BBC on the back foot
It is perhaps not surprising that Cummings sought to embarrass the BBC’s Kuenssberg by singling her out among his media contacts, pretending that he rarely dealt with other reporters. Kuenssberg is probably the single most powerful journalist shaping the public’s perception of this government. And she has done a sterling job of veiling and excusing Johnson’s incompetence at every turn. Without her, Johnson would have been a great deal more vulnerable much earlier.
— Ise (@IssssssyP) May 26, 2021
What Cummings has subtly achieved is to force Kuenssberg on to the back foot. She is now prey to the charge – an entirely accurate one – that she has been riding shotgun for Johnson. She will need to distance herself more from him, to deal with No 10 “sources” more critically, in an attempt to prove Cummings wrong. And the new pressure on her to look less like what she is and what the BBC want her to be – a journalist hungry for access – will mean that, as a result, Johnson is more politically exposed, more vulnerable to challenge, than ever before.
For Cummings, it is a master-stroke.
What Cummings revealed – again not entirely intentionally – was that we are ruled by narcissists and charlatans, the “donkeys”: precisely the kind of people who crave power for power’s sake and are least equipped to run government wisely and compassionately.
The policy failings, the lies, the chaos, the inflated personality clashes – the scenes of pandemonium Cummings set out – are inevitable when a country has long been run as a one-party state, even if that party comes in two flavours, red and blue, that sometimes take turns in government.
The pandemic exposed the weaknesses of Britain’s one-party system particularly starkly only because of the scale of the threat and the suddenness of its arrival. The cost of the establishment’s corruption and incompetence was measured this time in tens of thousands of lives – lives that can no more be hidden from view than the Covid “Wall of Hearts”.
Here is how you imagine the 150k lives lost to Covid.
It’s just taken me 10 mins to walk the half kilometre length of the national @CovidMemorialUK wall, directly opposite parliament.
Each heart represents one of those 150k lost, those families changed forever.
Please share 💔 pic.twitter.com/xjNn9bXIrN
— Rachel Clarke (@doctor_oxford) April 8, 2021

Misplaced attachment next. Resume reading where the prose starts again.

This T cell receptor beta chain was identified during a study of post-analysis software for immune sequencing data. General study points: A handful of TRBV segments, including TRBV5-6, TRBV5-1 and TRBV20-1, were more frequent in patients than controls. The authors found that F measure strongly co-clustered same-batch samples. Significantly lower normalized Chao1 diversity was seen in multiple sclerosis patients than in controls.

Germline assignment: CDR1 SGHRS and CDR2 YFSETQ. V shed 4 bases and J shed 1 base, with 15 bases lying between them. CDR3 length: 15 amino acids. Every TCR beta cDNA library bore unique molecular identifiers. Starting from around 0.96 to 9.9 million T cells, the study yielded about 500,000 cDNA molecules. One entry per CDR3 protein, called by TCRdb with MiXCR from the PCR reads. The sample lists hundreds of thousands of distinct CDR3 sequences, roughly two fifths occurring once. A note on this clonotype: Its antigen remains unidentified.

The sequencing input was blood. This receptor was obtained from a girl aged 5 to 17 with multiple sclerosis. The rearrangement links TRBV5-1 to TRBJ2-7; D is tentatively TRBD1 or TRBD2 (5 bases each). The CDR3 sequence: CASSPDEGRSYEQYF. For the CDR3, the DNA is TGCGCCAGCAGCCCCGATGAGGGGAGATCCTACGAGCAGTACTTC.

But in normal times, donkeys like Johnson, Hancock, Sunak and Gove are ideally equipped to achieve the power elite’s goals, shunting capitalism’s costs out of view: on to the shoulders of the weak and vulnerable, those unheard on the margins of western society; to far-off lands, where the effects will be felt only by irrelevant black and brown people; and into the future, for our children to suffer the consequences.
Crackers by design
Even Cummings’ moments of apparent self-awareness were not quite what they seemed. He told MPs:
It’s just completely crackers that someone like me should have been in there [in a senior government position], just the same as it’s crackers that Boris Johnson was in there – and that the choice at the last election was Jeremy Corbyn.
But it isn’t crackers at all. It is by design. It is the way the system has evolved to keep a tiny wealth-elite in power. We have a narcissistic joker like Johnson in No 10 – just as Americans ended up with Donald Trump in the White House – because the public’s ability to think critically has been intentionally degraded over decades by a billionaire-owned press and a craven BBC that turned politics into the most cynical kind of entertainment.
Gary Younge on Corbyn: '…just not to trash him was enough to risk your reputation. It was clear that in the fetid ecosystem of journalists this would count you out of polite company.' https://t.co/igFAua1cmW
— Tom Mills (@ta_mills) May 27, 2021
When an opposition leader appeared, as if by accident, who actually wanted to use politics to transform the lives of ordinary people – rather than preserve the current predatory system of elite power – the corporate media lost no time turning him into a national security threat, a terrorist and an antisemite.
It is no accident that the one in power, Johnson, is the real clown. And it is no accident that the one out of power and in disgrace, Corbyn, was so easily made to look like a clown. The creation of an equivalence between them is more of the lies Cummings claims to be busting.
Cummings understands our weaknesses. We struggle to see how we are being manipulated. We listen credulously to flesh-and-blood journalists like Kuenssberg even as, in the abstract, we lose ever more trust in the media. We forget that by natural selection those drawn to the highest level of politics are invariably narcissists and master manipulators.
The result: we fall for their lies time and again. We listen to them uncritically, absorbing their cynicism and selfishness as truth, as honesty.
As Dominic Cummings knew we would.